Meet Morah Dee, one of our amazing Kindy teachers. As well as being a staff member, Dee is a Dorot Carmel and had two children go through the School.
Dee was fortunate to attend the Reggio Emilia Study Development Conference in Italy earlier this year. The study tour comprised over 400 participants from all around the world, with 120 from Australia. Dee says it was a wonderful opportunity to make genuine connections and have ongoing conversations with like-minded early childhood educators. “I could talk ‘Kindy’ and early childhood education for a whole week uninterrupted with genuinely interested companions! I developed some wonderful friendships that will be lasting. This sits side by side with the Reggio approach which is about developing strong relationships with children, families and of course educators.”
The tour comprised of lectures and visits to early childhood schools. Having the unique opportunity of visiting the schools meant seeing this practice in action and getting a true sense of the teaching / learning spaces. Along with children and adults, the environment is identified as the ‘third teacher’. One of the things Dee loved the most was the how strongly children were honoured. Children are genuinely seen as capable, creative, competent, skilled and rich with wonder and knowledge, and as such educators have high expectations of them. This is demonstrated in many ways, which are known as the 100 languages; allowing children countless ways to express themselves and share their knowledge and understandings. There was a real depth and ‘poetry’ in the dialogue and interactions. Dee thought it was truly wonderful how young children were enjoyed and embraced for who and where they are now, valuing them for their current stage of development.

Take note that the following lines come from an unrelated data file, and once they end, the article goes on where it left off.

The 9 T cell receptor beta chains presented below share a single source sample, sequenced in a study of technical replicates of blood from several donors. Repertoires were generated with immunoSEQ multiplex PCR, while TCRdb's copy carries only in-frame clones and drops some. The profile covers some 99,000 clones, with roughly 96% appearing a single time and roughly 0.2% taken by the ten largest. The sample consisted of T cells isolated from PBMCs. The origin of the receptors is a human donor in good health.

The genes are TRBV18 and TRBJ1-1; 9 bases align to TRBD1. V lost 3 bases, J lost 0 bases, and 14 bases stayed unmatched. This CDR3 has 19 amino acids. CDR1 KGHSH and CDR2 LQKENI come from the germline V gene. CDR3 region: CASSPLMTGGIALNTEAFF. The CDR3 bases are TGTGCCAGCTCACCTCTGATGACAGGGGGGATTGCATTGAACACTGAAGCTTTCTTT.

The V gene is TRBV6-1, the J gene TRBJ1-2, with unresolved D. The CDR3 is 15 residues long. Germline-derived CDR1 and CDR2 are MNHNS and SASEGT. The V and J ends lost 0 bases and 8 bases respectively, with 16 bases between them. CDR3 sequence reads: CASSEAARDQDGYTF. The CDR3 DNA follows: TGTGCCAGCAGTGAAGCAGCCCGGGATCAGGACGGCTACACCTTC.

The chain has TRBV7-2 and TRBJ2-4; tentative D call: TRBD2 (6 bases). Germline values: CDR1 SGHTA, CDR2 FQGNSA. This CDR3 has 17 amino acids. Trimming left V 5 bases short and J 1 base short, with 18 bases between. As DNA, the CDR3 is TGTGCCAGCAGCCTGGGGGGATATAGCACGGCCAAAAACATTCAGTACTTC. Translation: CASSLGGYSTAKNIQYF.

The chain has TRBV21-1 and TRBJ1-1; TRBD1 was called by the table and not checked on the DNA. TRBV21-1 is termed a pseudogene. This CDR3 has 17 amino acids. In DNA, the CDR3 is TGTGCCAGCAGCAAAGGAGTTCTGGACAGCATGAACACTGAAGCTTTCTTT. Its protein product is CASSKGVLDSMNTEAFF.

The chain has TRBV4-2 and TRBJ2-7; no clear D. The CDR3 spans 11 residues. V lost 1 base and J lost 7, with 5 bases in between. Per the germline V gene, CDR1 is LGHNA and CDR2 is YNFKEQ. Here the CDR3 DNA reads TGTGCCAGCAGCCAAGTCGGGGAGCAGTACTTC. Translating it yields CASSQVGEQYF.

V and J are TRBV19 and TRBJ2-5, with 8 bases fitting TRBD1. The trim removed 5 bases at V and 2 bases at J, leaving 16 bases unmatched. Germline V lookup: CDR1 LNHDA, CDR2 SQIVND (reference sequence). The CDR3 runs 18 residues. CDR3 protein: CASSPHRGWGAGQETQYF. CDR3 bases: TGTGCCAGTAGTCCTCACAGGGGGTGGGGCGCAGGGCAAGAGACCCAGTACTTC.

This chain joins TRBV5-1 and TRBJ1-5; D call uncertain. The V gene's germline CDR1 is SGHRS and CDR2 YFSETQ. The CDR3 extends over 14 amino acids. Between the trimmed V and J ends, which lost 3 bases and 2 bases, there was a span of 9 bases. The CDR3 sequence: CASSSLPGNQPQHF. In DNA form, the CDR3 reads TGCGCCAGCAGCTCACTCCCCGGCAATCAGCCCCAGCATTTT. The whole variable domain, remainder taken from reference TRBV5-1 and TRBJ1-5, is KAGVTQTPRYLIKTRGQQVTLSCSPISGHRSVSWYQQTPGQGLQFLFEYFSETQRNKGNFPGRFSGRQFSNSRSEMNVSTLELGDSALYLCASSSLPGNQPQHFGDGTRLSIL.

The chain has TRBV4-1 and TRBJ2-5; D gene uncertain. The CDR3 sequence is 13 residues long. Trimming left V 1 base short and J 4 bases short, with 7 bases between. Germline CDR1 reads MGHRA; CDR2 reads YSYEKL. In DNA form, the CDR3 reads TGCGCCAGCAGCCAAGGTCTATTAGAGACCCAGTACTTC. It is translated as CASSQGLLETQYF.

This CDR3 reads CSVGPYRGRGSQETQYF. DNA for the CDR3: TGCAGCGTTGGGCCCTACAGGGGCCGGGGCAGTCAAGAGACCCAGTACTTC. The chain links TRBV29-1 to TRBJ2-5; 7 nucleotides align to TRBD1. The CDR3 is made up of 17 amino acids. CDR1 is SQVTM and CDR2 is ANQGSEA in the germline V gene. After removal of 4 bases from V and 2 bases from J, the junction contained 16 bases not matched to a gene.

The most fundamental lessons Dee learned were:

  • To take time - we shouldn’t feel the need to rush and complete a project or conversation in set period of time but to rather sit with it for as long as there is genuine interest; to listen for the “clues” as they put it in Reggio, to extend and enrich the experience. Many of the Reggio projects will extend over the course of an entire year (or even longer) and often branches into a different journey based on what the children bring.
  • To honour the voice of the child and their learning through thoughtful documentation. This is done in many ways including photographs, words, art, creative projects and is an integral part of the Reggio approach.”

The Reggio Emilia approach has always resonated very strongly with Dee and has been a strong influence in her classroom practice. We are so privileged and fortunate that Morah Dee has integrated her learning back into her Kindy class room. We are blessed to have Morah Dee here at Carmel. #humansofcarmel.